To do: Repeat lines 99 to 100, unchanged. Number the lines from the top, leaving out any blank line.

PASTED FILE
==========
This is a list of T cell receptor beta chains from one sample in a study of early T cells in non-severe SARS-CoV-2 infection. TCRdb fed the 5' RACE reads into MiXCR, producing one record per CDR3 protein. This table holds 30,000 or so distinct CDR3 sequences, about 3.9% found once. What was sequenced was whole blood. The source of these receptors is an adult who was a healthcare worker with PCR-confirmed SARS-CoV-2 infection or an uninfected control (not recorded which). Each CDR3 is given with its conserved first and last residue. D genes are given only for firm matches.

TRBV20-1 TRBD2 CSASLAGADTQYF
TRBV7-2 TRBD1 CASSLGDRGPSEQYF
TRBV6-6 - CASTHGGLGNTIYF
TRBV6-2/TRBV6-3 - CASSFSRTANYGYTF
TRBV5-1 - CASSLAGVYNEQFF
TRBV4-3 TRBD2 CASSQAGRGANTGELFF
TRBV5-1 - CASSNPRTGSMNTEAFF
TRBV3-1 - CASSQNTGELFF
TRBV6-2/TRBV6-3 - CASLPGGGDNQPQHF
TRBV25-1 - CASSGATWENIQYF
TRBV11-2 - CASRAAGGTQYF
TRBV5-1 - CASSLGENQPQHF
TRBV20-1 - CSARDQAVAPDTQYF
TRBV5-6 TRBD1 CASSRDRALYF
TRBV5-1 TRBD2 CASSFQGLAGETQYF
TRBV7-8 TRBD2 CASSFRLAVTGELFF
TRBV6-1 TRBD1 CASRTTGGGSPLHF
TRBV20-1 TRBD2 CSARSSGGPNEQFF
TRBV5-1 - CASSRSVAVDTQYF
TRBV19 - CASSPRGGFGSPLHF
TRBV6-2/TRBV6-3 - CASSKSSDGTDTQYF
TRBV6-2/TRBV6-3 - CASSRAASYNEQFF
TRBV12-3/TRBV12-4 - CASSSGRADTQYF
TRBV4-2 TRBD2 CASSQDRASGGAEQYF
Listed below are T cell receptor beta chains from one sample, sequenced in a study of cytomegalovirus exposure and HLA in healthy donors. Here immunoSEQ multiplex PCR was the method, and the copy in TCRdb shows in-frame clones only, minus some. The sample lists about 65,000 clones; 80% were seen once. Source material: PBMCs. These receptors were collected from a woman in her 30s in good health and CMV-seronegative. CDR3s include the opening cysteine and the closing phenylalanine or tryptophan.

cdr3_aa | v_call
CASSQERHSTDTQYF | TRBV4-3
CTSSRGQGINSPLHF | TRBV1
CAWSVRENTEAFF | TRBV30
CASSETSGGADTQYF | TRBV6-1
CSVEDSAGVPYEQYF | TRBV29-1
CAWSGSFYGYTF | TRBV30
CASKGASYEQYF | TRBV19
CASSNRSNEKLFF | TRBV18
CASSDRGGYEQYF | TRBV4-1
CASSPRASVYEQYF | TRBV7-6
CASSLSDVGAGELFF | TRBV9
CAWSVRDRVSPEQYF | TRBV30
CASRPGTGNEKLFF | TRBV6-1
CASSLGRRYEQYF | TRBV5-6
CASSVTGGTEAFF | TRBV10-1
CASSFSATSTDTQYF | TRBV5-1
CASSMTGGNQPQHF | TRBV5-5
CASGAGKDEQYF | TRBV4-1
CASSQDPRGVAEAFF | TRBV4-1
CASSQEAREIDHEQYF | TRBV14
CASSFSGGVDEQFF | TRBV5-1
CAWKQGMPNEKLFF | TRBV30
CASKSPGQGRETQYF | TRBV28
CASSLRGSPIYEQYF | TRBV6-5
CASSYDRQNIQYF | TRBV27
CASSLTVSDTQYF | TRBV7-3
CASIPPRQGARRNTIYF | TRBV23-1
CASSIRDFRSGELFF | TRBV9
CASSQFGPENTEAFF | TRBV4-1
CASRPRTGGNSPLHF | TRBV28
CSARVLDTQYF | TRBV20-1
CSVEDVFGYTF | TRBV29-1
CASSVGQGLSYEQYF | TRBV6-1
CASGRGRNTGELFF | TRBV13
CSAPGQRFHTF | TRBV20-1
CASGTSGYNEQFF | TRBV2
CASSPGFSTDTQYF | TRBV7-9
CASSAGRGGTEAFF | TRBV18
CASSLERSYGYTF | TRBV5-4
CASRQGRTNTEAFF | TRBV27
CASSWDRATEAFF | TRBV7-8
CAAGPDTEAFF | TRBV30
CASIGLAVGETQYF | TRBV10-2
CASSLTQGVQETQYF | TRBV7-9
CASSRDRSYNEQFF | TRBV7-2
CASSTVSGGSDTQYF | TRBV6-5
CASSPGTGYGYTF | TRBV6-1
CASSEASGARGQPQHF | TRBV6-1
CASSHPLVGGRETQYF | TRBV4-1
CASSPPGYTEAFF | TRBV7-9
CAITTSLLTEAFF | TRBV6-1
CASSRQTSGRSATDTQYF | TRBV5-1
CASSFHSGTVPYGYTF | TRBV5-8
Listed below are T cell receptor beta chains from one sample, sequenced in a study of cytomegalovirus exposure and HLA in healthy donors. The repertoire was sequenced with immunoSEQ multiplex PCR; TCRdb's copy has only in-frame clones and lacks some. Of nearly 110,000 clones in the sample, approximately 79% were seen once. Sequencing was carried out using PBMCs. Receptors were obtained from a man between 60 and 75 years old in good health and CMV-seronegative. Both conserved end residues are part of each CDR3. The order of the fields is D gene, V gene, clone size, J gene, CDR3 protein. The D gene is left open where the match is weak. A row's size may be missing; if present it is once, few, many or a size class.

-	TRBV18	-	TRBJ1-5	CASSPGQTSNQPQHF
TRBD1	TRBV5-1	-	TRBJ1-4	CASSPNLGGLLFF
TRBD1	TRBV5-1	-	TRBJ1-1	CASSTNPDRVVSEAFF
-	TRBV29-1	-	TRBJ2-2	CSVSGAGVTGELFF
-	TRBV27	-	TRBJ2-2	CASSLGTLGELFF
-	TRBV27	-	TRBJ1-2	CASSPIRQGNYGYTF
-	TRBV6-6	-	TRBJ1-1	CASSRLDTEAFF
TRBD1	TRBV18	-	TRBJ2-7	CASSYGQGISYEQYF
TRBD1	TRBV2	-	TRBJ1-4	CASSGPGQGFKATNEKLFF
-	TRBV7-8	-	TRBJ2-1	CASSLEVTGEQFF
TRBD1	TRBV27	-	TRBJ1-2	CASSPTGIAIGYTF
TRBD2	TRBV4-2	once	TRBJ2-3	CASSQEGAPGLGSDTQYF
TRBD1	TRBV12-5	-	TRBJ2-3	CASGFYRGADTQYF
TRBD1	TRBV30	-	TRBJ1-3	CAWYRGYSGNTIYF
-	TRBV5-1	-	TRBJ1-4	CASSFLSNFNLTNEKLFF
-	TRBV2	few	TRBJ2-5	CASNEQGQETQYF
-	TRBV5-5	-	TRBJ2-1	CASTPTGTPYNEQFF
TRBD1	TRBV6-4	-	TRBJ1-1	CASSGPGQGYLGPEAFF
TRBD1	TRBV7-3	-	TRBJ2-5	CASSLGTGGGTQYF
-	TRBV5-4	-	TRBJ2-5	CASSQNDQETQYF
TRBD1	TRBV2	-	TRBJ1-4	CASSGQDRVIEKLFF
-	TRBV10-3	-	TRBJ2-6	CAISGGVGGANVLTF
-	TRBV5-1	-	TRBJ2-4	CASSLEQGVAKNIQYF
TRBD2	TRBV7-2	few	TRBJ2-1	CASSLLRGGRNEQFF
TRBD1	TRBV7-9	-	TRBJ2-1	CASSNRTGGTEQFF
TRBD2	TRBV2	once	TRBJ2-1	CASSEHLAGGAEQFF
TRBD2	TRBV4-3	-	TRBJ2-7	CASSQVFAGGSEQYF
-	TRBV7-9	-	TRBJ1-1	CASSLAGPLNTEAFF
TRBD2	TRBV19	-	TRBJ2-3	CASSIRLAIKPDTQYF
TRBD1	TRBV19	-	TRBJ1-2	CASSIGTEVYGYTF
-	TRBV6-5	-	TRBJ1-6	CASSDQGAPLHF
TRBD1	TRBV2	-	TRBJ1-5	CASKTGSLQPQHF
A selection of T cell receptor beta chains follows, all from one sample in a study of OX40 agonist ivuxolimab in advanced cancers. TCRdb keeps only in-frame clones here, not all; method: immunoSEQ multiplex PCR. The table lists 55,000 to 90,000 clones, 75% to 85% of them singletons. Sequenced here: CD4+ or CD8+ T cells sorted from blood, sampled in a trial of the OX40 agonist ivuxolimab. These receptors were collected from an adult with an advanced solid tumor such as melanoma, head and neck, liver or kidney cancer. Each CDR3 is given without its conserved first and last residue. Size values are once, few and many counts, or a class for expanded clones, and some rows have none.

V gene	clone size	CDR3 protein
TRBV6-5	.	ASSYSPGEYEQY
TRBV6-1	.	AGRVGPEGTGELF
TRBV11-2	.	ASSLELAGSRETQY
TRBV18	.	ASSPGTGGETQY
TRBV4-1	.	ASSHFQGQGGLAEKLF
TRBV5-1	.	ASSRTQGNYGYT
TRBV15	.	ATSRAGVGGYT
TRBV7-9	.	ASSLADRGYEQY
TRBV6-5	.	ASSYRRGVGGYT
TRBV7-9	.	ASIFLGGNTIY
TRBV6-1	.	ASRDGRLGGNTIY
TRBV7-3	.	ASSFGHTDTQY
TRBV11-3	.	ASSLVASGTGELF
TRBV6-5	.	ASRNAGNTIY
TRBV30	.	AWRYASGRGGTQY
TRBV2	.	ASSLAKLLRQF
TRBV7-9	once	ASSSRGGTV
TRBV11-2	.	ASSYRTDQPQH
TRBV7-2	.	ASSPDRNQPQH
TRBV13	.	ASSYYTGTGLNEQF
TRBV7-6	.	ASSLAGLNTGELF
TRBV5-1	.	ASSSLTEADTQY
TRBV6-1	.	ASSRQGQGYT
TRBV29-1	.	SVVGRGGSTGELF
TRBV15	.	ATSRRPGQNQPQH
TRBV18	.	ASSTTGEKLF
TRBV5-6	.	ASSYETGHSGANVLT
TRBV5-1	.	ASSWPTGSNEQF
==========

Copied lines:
TRBD1	TRBV6-4	-	TRBJ1-1	CASSGPGQGYLGPEAFF
TRBD1	TRBV7-3	-	TRBJ2-5	CASSLGTGGGTQYF